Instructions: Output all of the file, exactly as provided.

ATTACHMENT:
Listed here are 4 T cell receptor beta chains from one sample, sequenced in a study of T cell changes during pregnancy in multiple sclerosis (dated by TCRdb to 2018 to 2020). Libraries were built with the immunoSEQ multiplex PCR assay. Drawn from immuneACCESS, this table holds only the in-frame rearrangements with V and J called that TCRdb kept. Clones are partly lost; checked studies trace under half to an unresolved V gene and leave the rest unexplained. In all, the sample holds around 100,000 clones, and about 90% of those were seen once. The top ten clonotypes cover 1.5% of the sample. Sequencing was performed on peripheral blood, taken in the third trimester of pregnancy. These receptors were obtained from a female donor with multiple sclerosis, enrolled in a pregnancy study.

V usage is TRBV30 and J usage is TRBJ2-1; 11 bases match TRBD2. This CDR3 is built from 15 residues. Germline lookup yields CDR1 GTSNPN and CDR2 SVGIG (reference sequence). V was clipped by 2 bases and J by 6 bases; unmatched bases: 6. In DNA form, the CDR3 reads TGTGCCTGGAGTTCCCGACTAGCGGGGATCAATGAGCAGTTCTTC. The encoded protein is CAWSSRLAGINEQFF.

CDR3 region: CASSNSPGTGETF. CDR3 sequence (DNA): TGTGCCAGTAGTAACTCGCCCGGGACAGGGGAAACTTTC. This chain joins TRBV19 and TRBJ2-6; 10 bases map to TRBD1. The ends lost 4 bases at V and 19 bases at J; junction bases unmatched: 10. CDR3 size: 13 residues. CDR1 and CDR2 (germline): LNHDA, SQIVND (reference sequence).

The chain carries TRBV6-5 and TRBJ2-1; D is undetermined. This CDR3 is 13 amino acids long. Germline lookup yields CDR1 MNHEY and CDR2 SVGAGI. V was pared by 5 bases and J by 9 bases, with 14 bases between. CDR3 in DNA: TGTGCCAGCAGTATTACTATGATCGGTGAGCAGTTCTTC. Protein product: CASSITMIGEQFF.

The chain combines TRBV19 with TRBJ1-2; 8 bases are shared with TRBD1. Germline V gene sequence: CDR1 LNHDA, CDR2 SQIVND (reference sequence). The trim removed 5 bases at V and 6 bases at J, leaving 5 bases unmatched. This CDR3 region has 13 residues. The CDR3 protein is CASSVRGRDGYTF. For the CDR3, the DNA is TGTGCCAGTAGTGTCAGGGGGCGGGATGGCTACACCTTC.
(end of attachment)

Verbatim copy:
Listed here are 4 T cell receptor beta chains from one sample, sequenced in a study of T cell changes during pregnancy in multiple sclerosis (dated by TCRdb to 2018 to 2020). Libraries were built with the immunoSEQ multiplex PCR assay. Drawn from immuneACCESS, this table holds only the in-frame rearrangements with V and J called that TCRdb kept. Clones are partly lost; checked studies trace under half to an unresolved V gene and leave the rest unexplained. In all, the sample holds around 100,000 clones, and about 90% of those were seen once. The top ten clonotypes cover 1.5% of the sample. Sequencing was performed on peripheral blood, taken in the third trimester of pregnancy. These receptors were obtained from a female donor with multiple sclerosis, enrolled in a pregnancy study.

V usage is TRBV30 and J usage is TRBJ2-1; 11 bases match TRBD2. This CDR3 is built from 15 residues. Germline lookup yields CDR1 GTSNPN and CDR2 SVGIG (reference sequence). V was clipped by 2 bases and J by 6 bases; unmatched bases: 6. In DNA form, the CDR3 reads TGTGCCTGGAGTTCCCGACTAGCGGGGATCAATGAGCAGTTCTTC. The encoded protein is CAWSSRLAGINEQFF.

CDR3 region: CASSNSPGTGETF. CDR3 sequence (DNA): TGTGCCAGTAGTAACTCGCCCGGGACAGGGGAAACTTTC. This chain joins TRBV19 and TRBJ2-6; 10 bases map to TRBD1. The ends lost 4 bases at V and 19 bases at J; junction bases unmatched: 10. CDR3 size: 13 residues. CDR1 and CDR2 (germline): LNHDA, SQIVND (reference sequence).

The chain carries TRBV6-5 and TRBJ2-1; D is undetermined. This CDR3 is 13 amino acids long. Germline lookup yields CDR1 MNHEY and CDR2 SVGAGI. V was pared by 5 bases and J by 9 bases, with 14 bases between. CDR3 in DNA: TGTGCCAGCAGTATTACTATGATCGGTGAGCAGTTCTTC. Protein product: CASSITMIGEQFF.

The chain combines TRBV19 with TRBJ1-2; 8 bases are shared with TRBD1. Germline V gene sequence: CDR1 LNHDA, CDR2 SQIVND (reference sequence). The trim removed 5 bases at V and 6 bases at J, leaving 5 bases unmatched. This CDR3 region has 13 residues. The CDR3 protein is CASSVRGRDGYTF. For the CDR3, the DNA is TGTGCCAGTAGTGTCAGGGGGCGGGATGGCTACACCTTC.